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Programming WCF Services by Juval Lowy

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Response Service

The programming model of queued calls described so far was one-sided: the client posted a one-way message to a queue, and the service processed that message. This model is sufficient when the queued operations are one-way calls by design. However, the queued service may need to report back to its client on the result of the invocation, returned results, and even errors. By default, however, this is not possible. WCF equates queued calls with one-way calls, which inherently forbids any such response. In addition, queued services (and their clients) are potentially disconnected. If the client posts a queued call to a disconnected service, when the service finally gets the messages and processes them, there may not be a client to return the values to because the client may be long gone. The solution is to have the service report back to a client-provided queued service. I call such a service a response service. [*] Figure 9-12 shows the architecture of such a solution.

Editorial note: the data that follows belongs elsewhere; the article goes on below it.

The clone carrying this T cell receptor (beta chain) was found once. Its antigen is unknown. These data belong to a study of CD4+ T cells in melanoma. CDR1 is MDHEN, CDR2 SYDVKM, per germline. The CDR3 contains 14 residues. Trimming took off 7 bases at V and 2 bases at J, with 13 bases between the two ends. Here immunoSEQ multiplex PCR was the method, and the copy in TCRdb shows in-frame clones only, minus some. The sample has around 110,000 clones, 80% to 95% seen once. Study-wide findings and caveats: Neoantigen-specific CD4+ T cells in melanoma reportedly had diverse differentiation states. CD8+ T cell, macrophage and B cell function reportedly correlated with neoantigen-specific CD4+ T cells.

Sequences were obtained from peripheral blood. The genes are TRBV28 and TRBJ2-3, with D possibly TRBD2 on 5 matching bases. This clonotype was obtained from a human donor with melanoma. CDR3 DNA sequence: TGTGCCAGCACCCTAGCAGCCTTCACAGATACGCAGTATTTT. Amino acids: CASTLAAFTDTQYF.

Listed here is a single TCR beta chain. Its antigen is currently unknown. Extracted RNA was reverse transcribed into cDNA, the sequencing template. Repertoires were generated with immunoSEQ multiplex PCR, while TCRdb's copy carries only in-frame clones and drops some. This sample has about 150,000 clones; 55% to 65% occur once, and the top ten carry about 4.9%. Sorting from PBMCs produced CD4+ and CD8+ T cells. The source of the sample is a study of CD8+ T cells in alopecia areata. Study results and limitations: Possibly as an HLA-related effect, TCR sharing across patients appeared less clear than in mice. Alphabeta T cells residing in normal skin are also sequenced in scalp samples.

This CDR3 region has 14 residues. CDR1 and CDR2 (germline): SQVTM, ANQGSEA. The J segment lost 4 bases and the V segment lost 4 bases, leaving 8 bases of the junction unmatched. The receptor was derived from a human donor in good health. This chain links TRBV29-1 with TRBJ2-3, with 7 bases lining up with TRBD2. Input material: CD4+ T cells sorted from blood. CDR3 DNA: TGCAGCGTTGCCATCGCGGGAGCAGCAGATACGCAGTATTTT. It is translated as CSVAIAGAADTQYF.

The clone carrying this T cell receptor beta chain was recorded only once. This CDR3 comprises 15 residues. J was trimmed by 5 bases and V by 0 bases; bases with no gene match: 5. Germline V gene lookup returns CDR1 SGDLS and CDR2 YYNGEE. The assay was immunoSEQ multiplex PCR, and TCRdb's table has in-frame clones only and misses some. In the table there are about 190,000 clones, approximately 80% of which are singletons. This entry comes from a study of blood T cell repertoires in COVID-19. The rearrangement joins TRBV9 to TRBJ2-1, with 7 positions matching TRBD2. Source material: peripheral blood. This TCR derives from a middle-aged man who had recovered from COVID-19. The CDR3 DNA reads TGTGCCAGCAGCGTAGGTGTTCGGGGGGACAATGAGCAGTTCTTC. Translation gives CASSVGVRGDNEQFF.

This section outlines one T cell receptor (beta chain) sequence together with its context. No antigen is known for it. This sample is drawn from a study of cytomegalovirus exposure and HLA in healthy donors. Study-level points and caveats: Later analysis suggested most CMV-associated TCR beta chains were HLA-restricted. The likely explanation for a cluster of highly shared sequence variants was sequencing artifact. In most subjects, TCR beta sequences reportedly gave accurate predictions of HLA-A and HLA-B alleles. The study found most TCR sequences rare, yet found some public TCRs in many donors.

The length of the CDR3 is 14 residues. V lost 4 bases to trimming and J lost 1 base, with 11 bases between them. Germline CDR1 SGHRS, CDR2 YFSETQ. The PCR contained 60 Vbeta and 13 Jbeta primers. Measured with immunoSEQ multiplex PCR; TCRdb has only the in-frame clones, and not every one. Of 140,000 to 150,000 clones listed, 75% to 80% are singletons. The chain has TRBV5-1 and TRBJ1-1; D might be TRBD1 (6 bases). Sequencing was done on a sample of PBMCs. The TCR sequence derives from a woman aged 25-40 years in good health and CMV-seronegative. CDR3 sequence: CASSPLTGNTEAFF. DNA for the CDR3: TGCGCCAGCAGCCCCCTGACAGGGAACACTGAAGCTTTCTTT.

A response service

Figure 9-12. A response service

The response service is just another queued service in the system. The response service may be disconnected toward the client as well and may be hosted in a separate process or a separate machine, or it can share the client's process. If the response service shares the client's process, then when the client is launched the response service will start processing the queued ...

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